This volume brings together a cast of leading experts to carefully explore how the history and iconography of slavery has been invoked to support a series of government interventions, activist projects, legal instruments, and rhetorical performances. However well-intentioned these interventions might be, they nonetheless remain subject to a host of limitations and complications. Recent efforts to combat contemporary slavery are too often sensationalist, self-serving, and superficial and, therefore, end up failing the crucial test of speaking truth to power.
The widely held notion that antislavery is one of those rare issues that "transcends" politics or ideology is only sustainable because the underlying issues at stake have been constructed and demarcated in a way that minimizes direct challenges to dominant political and economic interests. This must change. By providing an original approach to the underlying issues at stake, Contemporary Slavery will help readers understand the political practices that have been concealed beneath the popular rhetoric and establishes new conversations between scholars of slavery and trafficking and scholars of human rights and social movements.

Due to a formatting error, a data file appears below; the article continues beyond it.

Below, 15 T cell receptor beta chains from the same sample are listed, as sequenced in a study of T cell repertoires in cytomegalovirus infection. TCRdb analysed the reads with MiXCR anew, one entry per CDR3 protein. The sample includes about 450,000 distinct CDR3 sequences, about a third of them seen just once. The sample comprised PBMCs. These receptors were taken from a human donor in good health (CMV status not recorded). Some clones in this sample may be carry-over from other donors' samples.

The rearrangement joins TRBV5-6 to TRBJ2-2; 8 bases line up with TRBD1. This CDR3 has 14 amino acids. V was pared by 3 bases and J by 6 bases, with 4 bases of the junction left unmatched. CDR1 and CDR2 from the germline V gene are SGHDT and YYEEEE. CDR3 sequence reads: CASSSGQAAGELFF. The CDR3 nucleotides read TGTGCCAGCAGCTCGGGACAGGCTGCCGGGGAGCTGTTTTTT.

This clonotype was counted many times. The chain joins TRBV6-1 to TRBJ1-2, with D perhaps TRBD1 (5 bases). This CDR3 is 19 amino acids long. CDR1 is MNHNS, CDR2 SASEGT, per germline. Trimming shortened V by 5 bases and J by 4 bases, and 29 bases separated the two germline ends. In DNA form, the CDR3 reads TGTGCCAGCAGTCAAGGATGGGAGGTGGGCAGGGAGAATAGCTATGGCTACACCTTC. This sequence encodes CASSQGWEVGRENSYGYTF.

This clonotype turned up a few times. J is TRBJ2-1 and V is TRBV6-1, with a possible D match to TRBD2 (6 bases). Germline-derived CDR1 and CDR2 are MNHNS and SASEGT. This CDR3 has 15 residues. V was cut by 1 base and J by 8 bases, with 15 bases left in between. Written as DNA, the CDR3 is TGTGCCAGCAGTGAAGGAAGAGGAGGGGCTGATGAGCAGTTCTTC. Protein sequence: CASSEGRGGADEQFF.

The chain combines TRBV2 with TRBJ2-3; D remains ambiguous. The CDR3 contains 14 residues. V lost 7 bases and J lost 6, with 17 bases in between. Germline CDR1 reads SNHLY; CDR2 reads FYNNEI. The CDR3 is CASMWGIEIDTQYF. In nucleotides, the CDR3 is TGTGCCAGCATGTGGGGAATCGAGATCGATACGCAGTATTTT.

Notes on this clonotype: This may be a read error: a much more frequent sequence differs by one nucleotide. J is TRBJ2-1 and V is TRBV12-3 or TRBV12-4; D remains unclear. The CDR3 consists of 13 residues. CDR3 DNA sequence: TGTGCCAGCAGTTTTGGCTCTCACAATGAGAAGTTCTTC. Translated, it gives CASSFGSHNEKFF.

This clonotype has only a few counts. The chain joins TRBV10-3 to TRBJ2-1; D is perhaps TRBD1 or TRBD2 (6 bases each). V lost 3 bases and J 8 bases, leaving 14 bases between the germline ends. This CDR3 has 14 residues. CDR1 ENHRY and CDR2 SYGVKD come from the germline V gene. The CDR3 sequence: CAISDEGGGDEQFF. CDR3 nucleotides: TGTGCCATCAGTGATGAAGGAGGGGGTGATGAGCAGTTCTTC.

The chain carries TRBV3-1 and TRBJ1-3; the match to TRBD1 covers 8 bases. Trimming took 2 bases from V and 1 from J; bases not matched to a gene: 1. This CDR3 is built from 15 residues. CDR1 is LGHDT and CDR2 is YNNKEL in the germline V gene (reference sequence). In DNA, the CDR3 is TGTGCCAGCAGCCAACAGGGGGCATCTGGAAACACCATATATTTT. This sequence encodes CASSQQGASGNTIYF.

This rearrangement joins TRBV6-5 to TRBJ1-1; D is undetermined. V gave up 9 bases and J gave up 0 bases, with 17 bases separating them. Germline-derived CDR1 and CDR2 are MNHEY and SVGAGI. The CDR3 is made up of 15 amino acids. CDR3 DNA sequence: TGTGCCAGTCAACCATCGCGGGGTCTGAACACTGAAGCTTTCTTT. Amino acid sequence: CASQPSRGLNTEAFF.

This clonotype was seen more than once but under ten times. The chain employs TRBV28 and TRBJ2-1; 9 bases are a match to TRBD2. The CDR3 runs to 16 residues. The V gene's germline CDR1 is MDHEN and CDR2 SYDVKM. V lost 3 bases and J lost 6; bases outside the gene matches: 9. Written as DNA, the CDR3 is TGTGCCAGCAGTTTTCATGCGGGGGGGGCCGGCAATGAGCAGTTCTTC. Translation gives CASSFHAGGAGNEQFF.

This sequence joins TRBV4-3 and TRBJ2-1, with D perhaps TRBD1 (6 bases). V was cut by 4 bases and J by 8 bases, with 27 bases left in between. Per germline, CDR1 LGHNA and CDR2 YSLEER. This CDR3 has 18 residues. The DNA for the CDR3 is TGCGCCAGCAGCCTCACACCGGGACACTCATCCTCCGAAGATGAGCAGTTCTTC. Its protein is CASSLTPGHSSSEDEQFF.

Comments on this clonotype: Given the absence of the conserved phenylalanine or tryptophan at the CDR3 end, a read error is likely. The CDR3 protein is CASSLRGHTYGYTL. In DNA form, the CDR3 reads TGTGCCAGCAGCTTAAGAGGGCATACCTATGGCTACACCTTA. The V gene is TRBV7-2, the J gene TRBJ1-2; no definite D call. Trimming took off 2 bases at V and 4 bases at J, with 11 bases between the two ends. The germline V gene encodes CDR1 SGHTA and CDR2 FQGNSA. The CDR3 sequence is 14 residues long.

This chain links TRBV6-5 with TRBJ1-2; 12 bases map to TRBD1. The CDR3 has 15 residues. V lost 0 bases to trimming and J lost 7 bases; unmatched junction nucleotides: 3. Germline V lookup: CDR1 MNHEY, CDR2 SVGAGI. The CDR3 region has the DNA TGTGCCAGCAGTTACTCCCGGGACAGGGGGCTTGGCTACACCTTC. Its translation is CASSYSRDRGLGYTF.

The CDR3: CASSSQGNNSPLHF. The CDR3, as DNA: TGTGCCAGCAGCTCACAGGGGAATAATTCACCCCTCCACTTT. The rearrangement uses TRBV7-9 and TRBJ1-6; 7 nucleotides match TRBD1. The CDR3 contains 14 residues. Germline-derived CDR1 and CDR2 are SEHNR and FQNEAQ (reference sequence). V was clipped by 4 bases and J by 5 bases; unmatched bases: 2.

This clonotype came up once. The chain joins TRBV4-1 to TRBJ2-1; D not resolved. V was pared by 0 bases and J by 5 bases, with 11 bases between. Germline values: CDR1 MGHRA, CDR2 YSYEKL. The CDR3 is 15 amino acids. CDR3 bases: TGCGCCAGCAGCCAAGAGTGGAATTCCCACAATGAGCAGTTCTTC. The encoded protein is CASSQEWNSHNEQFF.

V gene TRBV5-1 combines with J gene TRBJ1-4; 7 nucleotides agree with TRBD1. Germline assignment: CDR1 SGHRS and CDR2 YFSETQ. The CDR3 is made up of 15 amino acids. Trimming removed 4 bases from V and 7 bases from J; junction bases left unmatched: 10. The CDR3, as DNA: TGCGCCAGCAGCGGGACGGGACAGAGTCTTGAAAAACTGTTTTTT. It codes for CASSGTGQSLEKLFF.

Jean Allain, Jonathan Blagbrough, Roy Brooks, Annie Bunting, Austin Choi-Fitzpatrick, Andrew Crane, Rhoda Howard-Hassmann, Fuyuki Kurasawa, Benjamin Lawrance, Joel Quirk, and Darshan Vigneswaran
Annie Bunting is Associate Professor of Law and Society at York University and Deputy Director of the Harriet Tubman Institute for Research on Africa and Its Diasporas. Joel Quirk is Professor of Political Studies at the University of the Witwatersrand.